The Prime Minister is facing the most ominous political task of her life as she attempts to convince MPs to back her Brexit withdrawal agreement.
In what is expected to be a make-or-break moment for her premiership, a “meaningful vote” on her Brexit deal is being held in the House of Commons on December 11.
There are fears among Tory whips that the government could lose the Brexit showdown by up to 200 votes, with Labour, the DUP, the Liberal Democrats and around 90 Tory MPs united against her deal.
A majority vote against the PMs withdrawal agreement would throw the fate of Brexit – and her leadership – into doubt and uncertainty, with several scenarios possible.
Losing the vote would seriously impinge Mrs Mays ability to deliver a Brexit that commands a majority in the Commons – a hurdle any legitimate deal must pass.
PROTOCOL: The Queen may be forced to intervene if Theresa May is toppled (Pic: GETTY)
As such, the PM may consider resigning or up end being removed via no-confidence processes within parliament or her own party.
If any of those eventualities come to fruition, the Queen could hold the balance of power as a struggle ensues between Labour and the Conservatives.
The Tories would appoint an interim leader in the event Mrs May resigned until an internal election could be held.
David Lidington, Cabinet Office Minister and the de facto deputy PM, would be the most likely candidate.
“Whatever she does is certain to be controversial”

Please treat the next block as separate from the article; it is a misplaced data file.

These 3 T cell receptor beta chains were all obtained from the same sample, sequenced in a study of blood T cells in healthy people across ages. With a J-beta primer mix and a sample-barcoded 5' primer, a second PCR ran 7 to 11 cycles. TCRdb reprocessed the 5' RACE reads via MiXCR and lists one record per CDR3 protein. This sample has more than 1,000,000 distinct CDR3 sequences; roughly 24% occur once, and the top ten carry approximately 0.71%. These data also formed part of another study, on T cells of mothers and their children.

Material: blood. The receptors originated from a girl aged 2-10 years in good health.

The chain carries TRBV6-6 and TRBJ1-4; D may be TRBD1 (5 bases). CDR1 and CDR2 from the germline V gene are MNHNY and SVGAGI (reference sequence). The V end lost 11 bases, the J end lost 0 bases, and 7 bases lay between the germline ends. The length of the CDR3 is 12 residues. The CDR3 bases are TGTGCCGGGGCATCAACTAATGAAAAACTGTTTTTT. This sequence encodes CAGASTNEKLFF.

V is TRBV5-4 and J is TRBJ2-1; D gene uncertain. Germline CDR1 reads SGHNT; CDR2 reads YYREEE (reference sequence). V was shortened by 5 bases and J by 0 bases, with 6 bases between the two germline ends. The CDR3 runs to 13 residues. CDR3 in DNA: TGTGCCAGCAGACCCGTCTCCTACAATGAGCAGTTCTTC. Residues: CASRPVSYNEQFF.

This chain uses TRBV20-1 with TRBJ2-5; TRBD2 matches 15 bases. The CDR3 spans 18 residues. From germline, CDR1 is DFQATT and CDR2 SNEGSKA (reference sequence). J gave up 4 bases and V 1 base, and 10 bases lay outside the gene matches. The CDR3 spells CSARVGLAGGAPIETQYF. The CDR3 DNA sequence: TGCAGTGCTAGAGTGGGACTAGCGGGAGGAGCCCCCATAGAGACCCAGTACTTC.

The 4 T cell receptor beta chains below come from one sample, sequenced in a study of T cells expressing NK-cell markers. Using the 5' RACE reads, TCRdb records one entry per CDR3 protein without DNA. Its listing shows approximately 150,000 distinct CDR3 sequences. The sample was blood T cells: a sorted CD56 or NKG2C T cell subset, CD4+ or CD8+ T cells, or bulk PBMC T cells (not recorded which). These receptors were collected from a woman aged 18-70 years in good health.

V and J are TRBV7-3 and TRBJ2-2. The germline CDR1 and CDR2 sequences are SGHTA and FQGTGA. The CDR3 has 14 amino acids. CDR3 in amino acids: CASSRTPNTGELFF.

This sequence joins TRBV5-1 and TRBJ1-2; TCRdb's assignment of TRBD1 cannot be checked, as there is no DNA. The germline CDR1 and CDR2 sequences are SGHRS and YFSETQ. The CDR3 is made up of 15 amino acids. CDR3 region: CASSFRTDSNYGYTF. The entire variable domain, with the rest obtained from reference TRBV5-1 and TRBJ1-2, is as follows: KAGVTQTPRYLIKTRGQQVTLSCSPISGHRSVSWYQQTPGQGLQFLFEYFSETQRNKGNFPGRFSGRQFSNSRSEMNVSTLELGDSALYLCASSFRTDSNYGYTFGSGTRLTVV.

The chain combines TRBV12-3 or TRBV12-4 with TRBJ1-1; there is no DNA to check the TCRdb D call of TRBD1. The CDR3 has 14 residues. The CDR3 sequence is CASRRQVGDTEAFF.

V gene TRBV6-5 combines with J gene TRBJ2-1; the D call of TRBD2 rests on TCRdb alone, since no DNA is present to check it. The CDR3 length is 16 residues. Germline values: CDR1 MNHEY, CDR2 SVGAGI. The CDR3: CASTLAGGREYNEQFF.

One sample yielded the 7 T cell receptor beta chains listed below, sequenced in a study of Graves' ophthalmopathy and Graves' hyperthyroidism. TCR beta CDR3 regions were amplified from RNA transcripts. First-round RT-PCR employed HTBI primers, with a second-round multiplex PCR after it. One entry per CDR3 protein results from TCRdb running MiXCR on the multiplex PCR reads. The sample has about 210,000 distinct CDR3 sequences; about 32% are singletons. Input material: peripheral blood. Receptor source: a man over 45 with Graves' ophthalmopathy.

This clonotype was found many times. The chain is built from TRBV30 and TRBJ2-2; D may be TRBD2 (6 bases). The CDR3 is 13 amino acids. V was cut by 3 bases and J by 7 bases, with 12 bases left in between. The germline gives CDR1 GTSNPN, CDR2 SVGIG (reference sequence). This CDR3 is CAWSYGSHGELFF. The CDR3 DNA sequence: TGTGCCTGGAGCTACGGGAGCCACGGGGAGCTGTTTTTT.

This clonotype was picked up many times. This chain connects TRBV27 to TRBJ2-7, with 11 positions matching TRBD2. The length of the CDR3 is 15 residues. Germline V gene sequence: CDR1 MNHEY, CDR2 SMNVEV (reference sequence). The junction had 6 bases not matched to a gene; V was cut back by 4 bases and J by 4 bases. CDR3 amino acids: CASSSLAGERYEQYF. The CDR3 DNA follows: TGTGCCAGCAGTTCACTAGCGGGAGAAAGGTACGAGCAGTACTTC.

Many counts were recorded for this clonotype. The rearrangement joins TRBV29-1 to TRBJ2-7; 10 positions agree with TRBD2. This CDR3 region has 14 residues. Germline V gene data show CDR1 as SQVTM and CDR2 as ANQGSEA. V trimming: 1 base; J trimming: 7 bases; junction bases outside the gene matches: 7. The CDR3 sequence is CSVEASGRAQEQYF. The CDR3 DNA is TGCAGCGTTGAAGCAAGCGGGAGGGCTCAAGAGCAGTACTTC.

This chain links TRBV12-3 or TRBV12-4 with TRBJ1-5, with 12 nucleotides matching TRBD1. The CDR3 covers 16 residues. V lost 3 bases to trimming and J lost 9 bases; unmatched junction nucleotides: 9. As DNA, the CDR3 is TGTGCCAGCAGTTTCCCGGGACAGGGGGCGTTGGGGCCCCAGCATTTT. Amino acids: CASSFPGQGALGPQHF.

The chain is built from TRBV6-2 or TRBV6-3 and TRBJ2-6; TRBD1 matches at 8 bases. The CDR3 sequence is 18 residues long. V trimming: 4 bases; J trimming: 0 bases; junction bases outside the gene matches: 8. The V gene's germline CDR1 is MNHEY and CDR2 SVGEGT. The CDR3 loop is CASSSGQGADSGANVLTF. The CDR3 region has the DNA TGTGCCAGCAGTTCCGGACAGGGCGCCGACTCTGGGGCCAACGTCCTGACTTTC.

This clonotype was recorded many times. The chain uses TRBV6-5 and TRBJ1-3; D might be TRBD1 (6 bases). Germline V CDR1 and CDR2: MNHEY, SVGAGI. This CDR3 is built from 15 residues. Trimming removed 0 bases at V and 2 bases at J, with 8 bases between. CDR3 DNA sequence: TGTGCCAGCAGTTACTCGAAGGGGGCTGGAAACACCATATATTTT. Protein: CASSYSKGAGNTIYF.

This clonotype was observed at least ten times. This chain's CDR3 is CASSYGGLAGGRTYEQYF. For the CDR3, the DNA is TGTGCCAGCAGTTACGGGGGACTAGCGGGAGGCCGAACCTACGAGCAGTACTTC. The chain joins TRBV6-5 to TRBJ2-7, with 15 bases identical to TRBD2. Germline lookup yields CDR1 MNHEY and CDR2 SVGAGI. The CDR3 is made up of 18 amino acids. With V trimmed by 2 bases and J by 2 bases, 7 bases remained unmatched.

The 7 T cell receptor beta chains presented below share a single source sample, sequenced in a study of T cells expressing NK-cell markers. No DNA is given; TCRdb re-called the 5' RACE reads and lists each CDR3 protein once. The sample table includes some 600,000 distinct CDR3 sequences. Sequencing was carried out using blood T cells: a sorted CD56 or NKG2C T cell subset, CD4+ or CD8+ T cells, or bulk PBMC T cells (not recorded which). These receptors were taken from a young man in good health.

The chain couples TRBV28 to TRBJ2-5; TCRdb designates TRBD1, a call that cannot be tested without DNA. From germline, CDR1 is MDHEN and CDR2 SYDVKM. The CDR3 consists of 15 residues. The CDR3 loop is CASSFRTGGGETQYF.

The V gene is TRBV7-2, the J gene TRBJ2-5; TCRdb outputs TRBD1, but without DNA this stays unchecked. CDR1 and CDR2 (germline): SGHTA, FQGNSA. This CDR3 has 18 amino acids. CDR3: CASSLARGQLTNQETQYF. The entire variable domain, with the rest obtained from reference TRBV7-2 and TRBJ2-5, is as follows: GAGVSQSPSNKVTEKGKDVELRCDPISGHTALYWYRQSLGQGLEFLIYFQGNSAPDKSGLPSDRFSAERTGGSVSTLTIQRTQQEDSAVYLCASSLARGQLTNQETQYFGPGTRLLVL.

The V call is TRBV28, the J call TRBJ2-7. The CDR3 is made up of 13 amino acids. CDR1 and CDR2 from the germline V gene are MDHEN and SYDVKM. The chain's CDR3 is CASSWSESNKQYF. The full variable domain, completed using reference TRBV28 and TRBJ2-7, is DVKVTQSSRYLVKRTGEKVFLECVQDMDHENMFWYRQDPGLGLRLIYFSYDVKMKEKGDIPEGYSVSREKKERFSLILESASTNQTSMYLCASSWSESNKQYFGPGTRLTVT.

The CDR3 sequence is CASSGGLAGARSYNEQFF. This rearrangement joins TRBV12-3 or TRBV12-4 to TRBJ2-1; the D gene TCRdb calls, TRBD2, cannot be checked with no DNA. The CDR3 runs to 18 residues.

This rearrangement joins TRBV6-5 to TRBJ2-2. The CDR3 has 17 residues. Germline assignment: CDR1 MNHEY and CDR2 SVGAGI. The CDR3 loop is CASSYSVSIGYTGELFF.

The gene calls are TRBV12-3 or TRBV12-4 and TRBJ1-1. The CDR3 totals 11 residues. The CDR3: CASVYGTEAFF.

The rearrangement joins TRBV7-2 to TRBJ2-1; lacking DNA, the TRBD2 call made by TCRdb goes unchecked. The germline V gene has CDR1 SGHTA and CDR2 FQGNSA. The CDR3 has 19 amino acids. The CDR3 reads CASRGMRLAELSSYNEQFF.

Because the Tories do not have a majority in the Commons, he would not automatically become PM, leaving him scrambling for support from other parties to form a government.
Labour argue that, because of the significance of the Brexit vote, is should be treated as an effective vote of confidence in Mrs Mays leadership.
If the government loses a no-confidence vote, the opposition also has a right to form an administration providing it has majority support.
The decision of which party should have the opportunity to do so first would be left to the Queen.
NEGOTIATIONS: Theresa May secured her Brexit deal after two years of talks (Pic: GETTY)
A source told the Times: “As the Queen, I would not like to be in this situation. Whatever she does is certain to be controversial.”
Ultimately, whichever party or leader takes power is likely to have a different view on how Brexit should be delivered.
Mrs May could also be toppled by a no confidence motion backed by a majority of MPs.
If such a motion is lost by the government, there is a 14-day period in which a new government can be formed and try to pass a second confidence motion.
INTERVENTION: The Queen has ancient powers to wade into politics (Pic: GETTY)
MPs are preparing for five days of debate on the agreement, starting on Tuesday and culminating in the vote on December 11, which could decide the fate of her deal and ultimately her government.
Labours shadow Brexit secretary Sir Keir Starmer said that if it was voted down, his party would table a no confidence motion in an attempt to force a general election.
His warning came as The Times reported that the DUP was considering abandoning the government if there was a confidence vote, despite their "confidence and supply" agreement.